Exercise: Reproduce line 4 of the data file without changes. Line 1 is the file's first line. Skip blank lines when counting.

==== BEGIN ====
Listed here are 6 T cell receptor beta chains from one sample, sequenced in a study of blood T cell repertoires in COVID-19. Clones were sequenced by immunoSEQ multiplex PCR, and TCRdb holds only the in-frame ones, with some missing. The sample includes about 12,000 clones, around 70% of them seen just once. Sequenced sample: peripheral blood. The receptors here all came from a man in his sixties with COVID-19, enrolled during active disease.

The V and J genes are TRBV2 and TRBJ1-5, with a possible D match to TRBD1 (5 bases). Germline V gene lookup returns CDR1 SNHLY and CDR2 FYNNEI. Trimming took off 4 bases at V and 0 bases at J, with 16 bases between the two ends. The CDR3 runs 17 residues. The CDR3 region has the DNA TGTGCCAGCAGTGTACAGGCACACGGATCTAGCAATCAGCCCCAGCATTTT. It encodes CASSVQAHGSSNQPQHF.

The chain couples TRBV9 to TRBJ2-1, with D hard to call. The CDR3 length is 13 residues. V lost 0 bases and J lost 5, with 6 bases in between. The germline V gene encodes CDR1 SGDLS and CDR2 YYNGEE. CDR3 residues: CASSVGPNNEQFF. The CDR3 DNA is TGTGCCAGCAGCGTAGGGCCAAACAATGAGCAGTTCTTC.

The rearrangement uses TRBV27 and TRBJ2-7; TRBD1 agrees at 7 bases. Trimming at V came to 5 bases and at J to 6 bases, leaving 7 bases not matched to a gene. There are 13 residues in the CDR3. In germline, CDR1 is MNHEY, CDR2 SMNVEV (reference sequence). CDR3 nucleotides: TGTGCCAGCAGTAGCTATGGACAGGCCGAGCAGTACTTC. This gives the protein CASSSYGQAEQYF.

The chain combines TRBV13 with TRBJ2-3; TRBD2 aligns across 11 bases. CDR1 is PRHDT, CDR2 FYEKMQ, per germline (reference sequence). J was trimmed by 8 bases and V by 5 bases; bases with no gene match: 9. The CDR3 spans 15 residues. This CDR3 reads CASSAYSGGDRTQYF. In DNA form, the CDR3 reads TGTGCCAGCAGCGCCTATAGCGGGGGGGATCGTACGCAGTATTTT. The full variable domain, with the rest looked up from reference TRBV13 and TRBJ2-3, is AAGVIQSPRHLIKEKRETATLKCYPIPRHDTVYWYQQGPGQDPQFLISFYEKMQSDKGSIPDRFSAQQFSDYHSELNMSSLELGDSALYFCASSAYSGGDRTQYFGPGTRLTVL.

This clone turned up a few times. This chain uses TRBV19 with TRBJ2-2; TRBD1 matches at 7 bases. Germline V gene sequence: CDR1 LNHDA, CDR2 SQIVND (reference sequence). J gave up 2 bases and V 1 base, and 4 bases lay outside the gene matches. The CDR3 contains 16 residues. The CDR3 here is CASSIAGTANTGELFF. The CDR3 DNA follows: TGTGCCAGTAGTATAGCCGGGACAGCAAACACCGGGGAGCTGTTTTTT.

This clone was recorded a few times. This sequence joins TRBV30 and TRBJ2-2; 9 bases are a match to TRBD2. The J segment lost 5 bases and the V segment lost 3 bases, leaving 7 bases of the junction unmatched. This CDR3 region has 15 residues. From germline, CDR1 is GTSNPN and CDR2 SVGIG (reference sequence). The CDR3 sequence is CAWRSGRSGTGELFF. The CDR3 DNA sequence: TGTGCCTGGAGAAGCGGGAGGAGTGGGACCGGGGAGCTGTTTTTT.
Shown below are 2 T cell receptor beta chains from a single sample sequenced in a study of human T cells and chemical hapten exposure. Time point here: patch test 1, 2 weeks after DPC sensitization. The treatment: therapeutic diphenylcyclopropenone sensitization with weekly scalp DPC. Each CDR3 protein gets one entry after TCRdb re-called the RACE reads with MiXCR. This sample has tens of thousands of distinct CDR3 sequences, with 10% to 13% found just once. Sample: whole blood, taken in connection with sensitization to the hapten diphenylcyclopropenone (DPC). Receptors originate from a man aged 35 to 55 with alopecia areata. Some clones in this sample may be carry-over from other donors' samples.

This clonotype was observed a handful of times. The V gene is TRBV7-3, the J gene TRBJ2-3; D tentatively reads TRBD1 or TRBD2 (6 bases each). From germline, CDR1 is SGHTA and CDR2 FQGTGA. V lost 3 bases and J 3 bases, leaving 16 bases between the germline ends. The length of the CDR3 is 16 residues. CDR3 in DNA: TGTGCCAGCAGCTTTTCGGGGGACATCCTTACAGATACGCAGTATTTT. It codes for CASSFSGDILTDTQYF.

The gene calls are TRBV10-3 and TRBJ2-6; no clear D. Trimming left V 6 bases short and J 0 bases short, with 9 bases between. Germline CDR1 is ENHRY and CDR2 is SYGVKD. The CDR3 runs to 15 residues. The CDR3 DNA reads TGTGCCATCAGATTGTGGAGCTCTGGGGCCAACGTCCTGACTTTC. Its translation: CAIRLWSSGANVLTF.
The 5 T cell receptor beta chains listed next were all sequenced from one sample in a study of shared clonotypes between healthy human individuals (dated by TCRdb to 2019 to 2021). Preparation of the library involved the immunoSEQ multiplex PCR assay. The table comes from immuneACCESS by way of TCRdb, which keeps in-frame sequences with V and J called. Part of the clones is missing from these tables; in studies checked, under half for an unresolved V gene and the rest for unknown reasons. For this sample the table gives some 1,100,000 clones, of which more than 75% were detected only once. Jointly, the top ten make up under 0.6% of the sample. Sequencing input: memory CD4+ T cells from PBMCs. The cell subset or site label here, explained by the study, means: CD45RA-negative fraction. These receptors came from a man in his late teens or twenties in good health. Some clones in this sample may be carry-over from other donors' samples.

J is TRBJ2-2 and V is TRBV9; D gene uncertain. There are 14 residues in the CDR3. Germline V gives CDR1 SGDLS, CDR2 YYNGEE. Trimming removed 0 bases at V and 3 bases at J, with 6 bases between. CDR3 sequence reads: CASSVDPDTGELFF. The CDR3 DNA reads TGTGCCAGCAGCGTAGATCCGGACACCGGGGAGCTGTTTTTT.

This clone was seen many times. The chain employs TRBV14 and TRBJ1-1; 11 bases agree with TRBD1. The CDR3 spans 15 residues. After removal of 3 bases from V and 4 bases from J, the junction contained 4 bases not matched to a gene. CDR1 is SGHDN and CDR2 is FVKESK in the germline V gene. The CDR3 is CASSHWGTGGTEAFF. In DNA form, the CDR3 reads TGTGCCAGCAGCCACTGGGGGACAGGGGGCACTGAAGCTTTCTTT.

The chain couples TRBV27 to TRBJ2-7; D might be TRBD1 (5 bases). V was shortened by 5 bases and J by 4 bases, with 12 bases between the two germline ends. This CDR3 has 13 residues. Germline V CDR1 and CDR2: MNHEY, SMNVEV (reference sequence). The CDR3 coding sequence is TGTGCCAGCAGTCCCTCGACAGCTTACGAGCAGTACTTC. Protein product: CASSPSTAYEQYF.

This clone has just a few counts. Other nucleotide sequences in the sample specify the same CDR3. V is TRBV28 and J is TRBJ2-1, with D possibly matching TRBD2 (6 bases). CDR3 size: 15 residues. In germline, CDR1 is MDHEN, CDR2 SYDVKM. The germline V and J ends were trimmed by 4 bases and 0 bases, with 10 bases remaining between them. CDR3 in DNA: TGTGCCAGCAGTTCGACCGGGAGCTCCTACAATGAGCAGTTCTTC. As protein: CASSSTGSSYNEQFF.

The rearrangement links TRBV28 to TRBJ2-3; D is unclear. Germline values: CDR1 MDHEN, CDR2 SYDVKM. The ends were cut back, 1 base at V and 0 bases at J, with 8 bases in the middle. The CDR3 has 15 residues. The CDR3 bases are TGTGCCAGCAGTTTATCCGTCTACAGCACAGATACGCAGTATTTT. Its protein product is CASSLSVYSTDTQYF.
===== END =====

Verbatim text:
The rearrangement uses TRBV27 and TRBJ2-7; TRBD1 agrees at 7 bases. Trimming at V came to 5 bases and at J to 6 bases, leaving 7 bases not matched to a gene. There are 13 residues in the CDR3. In germline, CDR1 is MNHEY, CDR2 SMNVEV (reference sequence). CDR3 nucleotides: TGTGCCAGCAGTAGCTATGGACAGGCCGAGCAGTACTTC. This gives the protein CASSSYGQAEQYF.